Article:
The final step of the recipe reads to mix in the cheese, "trying not to break up the cubes of potato." That ship had already sailed. I decided to roll with it and ended up with not quite mashed potatoes - more of a hash.

In previous posts, I've boasted about my uncanny ability to get everything ready at the same time, my miniature disasters canceling each other out. Apparently, I need to make a certain amount of mistakes to get my timing right, because it failed me this time. The potatoes took too long to come to a boil, which meant the casserole was out well before I was done with that dish. Still, thirty seconds in a microwave cures all ills. (Not recommended for medical conditions.)

Final verdict (casserole): Flavorful, filling and satisfying, though it feels like something is missing here; I couldn't quite identify what. Would make again.

Final verdict (potatoes): The flavor combinations are quite nice here - a well-rounded dish, though I'm not sure if it would meld quite the same way if the potatoes were cut properly. Would try again with larger pieces.

Finally, after my food had settled, I set about making the blackberry lassi. Could not be simpler: dump everything into the food processor, go to town, adjust honey to taste, and then strain out the seeds.

Final verdict (lassi):
I didn't get the expected creaminess or bite from this lassi, so it missed for me. Proportions were off somehow for my tastes. I'm going to keep searching, as I'm sure there are more recipes for this.

Friday, July 15, 2011

Menu Plan: Weekend of 7/16

It's been a busy, productive day: I even managed to finish my shopping before getting my menu up here, since there will be workmen invading the yard and making my dog crazy tomorrow. Maybe I can set off the smoke alarms again and traumatize her more. I seem to be using my stovetop a lot, though at least I'm not juggling three separate stovetop offering this weekend.

Instead, I'm going Mexican, indulging in some caffeination, and finishing off with a glug of India:

Layered Chicken and Black Bean Enchilada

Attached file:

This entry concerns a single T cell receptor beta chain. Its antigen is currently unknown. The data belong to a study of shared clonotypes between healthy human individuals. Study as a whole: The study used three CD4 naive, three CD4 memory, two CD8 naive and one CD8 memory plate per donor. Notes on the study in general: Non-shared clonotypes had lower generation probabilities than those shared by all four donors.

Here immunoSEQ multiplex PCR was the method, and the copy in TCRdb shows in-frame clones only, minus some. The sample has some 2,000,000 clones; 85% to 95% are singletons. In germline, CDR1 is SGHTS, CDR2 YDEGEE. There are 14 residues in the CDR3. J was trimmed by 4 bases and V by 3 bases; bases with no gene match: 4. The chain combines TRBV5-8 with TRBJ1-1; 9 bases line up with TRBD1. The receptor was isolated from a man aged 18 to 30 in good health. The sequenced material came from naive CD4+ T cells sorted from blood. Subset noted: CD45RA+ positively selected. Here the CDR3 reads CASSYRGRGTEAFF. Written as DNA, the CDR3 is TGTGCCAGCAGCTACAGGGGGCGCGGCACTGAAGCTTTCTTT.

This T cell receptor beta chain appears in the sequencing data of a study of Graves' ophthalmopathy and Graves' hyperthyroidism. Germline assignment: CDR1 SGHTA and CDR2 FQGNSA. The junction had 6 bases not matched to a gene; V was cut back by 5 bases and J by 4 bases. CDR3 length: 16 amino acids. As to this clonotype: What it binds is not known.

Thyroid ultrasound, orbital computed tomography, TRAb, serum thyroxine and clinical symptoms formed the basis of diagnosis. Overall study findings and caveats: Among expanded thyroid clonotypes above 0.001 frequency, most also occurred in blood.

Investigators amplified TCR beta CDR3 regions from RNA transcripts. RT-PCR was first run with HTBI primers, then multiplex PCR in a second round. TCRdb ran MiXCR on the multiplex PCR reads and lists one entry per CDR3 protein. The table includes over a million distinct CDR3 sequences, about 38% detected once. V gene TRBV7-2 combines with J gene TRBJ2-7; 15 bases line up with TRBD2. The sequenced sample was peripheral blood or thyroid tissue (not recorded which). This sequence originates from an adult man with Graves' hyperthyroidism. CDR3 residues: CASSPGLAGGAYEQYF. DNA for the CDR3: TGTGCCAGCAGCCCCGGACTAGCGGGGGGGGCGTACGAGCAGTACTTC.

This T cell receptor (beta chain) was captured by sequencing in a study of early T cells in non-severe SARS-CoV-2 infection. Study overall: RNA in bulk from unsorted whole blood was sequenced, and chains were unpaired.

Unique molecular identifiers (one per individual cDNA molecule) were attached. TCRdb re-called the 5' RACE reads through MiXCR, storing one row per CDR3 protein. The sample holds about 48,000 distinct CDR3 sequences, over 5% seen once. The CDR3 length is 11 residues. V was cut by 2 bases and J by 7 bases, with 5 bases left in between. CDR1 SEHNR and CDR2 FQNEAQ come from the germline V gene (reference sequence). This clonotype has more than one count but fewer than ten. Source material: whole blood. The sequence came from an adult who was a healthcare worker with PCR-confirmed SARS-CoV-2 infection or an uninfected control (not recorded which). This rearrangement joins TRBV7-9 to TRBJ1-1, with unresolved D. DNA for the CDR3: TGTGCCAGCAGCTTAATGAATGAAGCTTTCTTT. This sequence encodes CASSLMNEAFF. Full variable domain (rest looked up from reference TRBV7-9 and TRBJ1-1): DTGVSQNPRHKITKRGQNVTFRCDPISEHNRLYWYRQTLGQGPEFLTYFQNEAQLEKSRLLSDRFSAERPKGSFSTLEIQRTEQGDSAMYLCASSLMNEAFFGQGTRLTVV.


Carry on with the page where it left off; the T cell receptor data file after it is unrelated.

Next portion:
Casserole - All Tried & True Slow Cooker & Casserole

Potatoes with Chorizo and Green Chillies - unknown

Cappuccino Cupcakes - How To Be A Domestic Goddess (Nigella Lawson)

Blackberry Lassi

Saturday, July 9, 2011

Vim and Vinegar

I meant to check out the currants today, but I was so discombobulated with everything else going on in my life that I forgot and just bought raisins.

I decided to do the chutney first so it could cool. I was stunned to discover that a standard-sized packet of dried apricots contained only a bit more than a cup of diced apricots, so I was forced to slightly-more-than-halve the recipe on the fly. I'm not sure whether I overestimated the amount of malt vinegar, or whether the recipe doesn't cut down, but I think the inside of my nose was burned clear every time I leaned over the burner.

Once the chutney was on the heat, I prepared the cookie dough to go into the fridge. This is the third or fourth time I've mixed tiny bits of cold butter into a dough, and this time, I think I got closer to the mark - but I still find that the butter starts to melt even before I get into the dough. I'd say I have warm hands, but I know that's not the case. Trust me, I love circulation at the drop of a hat. This is, yes, a problem for a harp player.

Final verdict (Chutney): I liked the melding of flavors, but there was simply too much malt vinegar taste remaining for me. Would try it again and use half as much. It also took longer to reduce than advertised - closer to 45 minutes.

While dough was in the fridge chillin' out, I put together the wet masala blend for the beef vindaloo. Discovered when I went to fry up the spices that cinnamon bark is not the same thing as a cinnamon stick ... oops. So I didn't get as much cinnamony goodness as I would have liked. Also, food processor oozed orange. Bits of wet masala everywhere, I tell you.

Just as this is the third or fourth cold-butter dough I've worked for an English scone / cake / cookie, this is the third or fourth dough where it has been too sticky to use a cookie cutter, even after refrigeration. I tried rough-forming the dough with my hands, but the problems didn't stop there: it was nearly impossible to flip the cookies, even after they had pan-cooked fully on one side.